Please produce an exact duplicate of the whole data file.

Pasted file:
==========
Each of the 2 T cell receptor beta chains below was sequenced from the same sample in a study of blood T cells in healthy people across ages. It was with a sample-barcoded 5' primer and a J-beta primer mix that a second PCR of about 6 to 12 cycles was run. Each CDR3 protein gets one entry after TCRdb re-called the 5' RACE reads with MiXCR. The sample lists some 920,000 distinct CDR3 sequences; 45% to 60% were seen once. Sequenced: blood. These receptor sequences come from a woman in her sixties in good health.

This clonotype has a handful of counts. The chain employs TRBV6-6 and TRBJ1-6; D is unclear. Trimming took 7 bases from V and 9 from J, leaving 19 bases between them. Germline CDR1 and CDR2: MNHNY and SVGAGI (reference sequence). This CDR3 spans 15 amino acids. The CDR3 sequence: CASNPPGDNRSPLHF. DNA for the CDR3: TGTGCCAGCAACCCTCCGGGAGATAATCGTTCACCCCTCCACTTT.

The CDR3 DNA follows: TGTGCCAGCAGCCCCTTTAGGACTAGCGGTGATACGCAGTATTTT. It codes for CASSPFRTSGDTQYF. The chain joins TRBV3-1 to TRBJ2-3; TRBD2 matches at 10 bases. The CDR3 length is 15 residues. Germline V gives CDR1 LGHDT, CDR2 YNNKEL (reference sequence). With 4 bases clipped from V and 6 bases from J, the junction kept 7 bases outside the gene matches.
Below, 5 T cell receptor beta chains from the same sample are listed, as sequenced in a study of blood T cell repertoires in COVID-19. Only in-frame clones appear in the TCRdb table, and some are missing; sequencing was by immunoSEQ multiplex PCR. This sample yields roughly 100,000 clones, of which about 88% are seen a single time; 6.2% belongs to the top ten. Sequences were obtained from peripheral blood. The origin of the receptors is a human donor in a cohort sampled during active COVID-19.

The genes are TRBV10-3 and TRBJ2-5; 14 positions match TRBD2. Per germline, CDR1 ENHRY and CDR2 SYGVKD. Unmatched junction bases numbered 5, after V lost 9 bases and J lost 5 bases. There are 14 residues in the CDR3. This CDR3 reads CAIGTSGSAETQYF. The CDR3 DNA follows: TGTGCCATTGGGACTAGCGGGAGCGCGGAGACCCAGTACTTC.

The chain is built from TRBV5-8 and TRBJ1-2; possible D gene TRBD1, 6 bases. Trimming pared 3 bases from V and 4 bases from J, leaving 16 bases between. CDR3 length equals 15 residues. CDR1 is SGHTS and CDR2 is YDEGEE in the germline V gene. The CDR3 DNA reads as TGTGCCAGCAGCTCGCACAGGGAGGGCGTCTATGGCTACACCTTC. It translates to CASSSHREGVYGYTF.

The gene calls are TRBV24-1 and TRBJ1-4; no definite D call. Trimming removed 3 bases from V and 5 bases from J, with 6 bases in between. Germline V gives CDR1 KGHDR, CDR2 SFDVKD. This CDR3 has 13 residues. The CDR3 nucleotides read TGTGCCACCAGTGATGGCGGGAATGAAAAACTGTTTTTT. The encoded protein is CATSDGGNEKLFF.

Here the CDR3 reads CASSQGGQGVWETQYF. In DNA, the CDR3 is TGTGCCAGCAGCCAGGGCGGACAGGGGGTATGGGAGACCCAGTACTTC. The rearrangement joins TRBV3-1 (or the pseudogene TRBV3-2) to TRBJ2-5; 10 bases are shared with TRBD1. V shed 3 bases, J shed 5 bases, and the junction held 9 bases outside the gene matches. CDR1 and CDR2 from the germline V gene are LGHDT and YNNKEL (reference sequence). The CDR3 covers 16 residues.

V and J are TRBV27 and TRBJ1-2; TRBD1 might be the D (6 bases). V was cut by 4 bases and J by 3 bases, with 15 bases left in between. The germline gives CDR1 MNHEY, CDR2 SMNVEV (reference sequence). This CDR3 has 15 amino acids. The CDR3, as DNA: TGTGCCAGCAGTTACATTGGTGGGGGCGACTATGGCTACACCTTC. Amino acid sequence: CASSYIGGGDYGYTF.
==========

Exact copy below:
Each of the 2 T cell receptor beta chains below was sequenced from the same sample in a study of blood T cells in healthy people across ages. It was with a sample-barcoded 5' primer and a J-beta primer mix that a second PCR of about 6 to 12 cycles was run. Each CDR3 protein gets one entry after TCRdb re-called the 5' RACE reads with MiXCR. The sample lists some 920,000 distinct CDR3 sequences; 45% to 60% were seen once. Sequenced: blood. These receptor sequences come from a woman in her sixties in good health.

This clonotype has a handful of counts. The chain employs TRBV6-6 and TRBJ1-6; D is unclear. Trimming took 7 bases from V and 9 from J, leaving 19 bases between them. Germline CDR1 and CDR2: MNHNY and SVGAGI (reference sequence). This CDR3 spans 15 amino acids. The CDR3 sequence: CASNPPGDNRSPLHF. DNA for the CDR3: TGTGCCAGCAACCCTCCGGGAGATAATCGTTCACCCCTCCACTTT.

The CDR3 DNA follows: TGTGCCAGCAGCCCCTTTAGGACTAGCGGTGATACGCAGTATTTT. It codes for CASSPFRTSGDTQYF. The chain joins TRBV3-1 to TRBJ2-3; TRBD2 matches at 10 bases. The CDR3 length is 15 residues. Germline V gives CDR1 LGHDT, CDR2 YNNKEL (reference sequence). With 4 bases clipped from V and 6 bases from J, the junction kept 7 bases outside the gene matches.
Below, 5 T cell receptor beta chains from the same sample are listed, as sequenced in a study of blood T cell repertoires in COVID-19. Only in-frame clones appear in the TCRdb table, and some are missing; sequencing was by immunoSEQ multiplex PCR. This sample yields roughly 100,000 clones, of which about 88% are seen a single time; 6.2% belongs to the top ten. Sequences were obtained from peripheral blood. The origin of the receptors is a human donor in a cohort sampled during active COVID-19.

The genes are TRBV10-3 and TRBJ2-5; 14 positions match TRBD2. Per germline, CDR1 ENHRY and CDR2 SYGVKD. Unmatched junction bases numbered 5, after V lost 9 bases and J lost 5 bases. There are 14 residues in the CDR3. This CDR3 reads CAIGTSGSAETQYF. The CDR3 DNA follows: TGTGCCATTGGGACTAGCGGGAGCGCGGAGACCCAGTACTTC.

The chain is built from TRBV5-8 and TRBJ1-2; possible D gene TRBD1, 6 bases. Trimming pared 3 bases from V and 4 bases from J, leaving 16 bases between. CDR3 length equals 15 residues. CDR1 is SGHTS and CDR2 is YDEGEE in the germline V gene. The CDR3 DNA reads as TGTGCCAGCAGCTCGCACAGGGAGGGCGTCTATGGCTACACCTTC. It translates to CASSSHREGVYGYTF.

The gene calls are TRBV24-1 and TRBJ1-4; no definite D call. Trimming removed 3 bases from V and 5 bases from J, with 6 bases in between. Germline V gives CDR1 KGHDR, CDR2 SFDVKD. This CDR3 has 13 residues. The CDR3 nucleotides read TGTGCCACCAGTGATGGCGGGAATGAAAAACTGTTTTTT. The encoded protein is CATSDGGNEKLFF.

Here the CDR3 reads CASSQGGQGVWETQYF. In DNA, the CDR3 is TGTGCCAGCAGCCAGGGCGGACAGGGGGTATGGGAGACCCAGTACTTC. The rearrangement joins TRBV3-1 (or the pseudogene TRBV3-2) to TRBJ2-5; 10 bases are shared with TRBD1. V shed 3 bases, J shed 5 bases, and the junction held 9 bases outside the gene matches. CDR1 and CDR2 from the germline V gene are LGHDT and YNNKEL (reference sequence). The CDR3 covers 16 residues.

V and J are TRBV27 and TRBJ1-2; TRBD1 might be the D (6 bases). V was cut by 4 bases and J by 3 bases, with 15 bases left in between. The germline gives CDR1 MNHEY, CDR2 SMNVEV (reference sequence). This CDR3 has 15 amino acids. The CDR3, as DNA: TGTGCCAGCAGTTACATTGGTGGGGGCGACTATGGCTACACCTTC. Amino acid sequence: CASSYIGGGDYGYTF.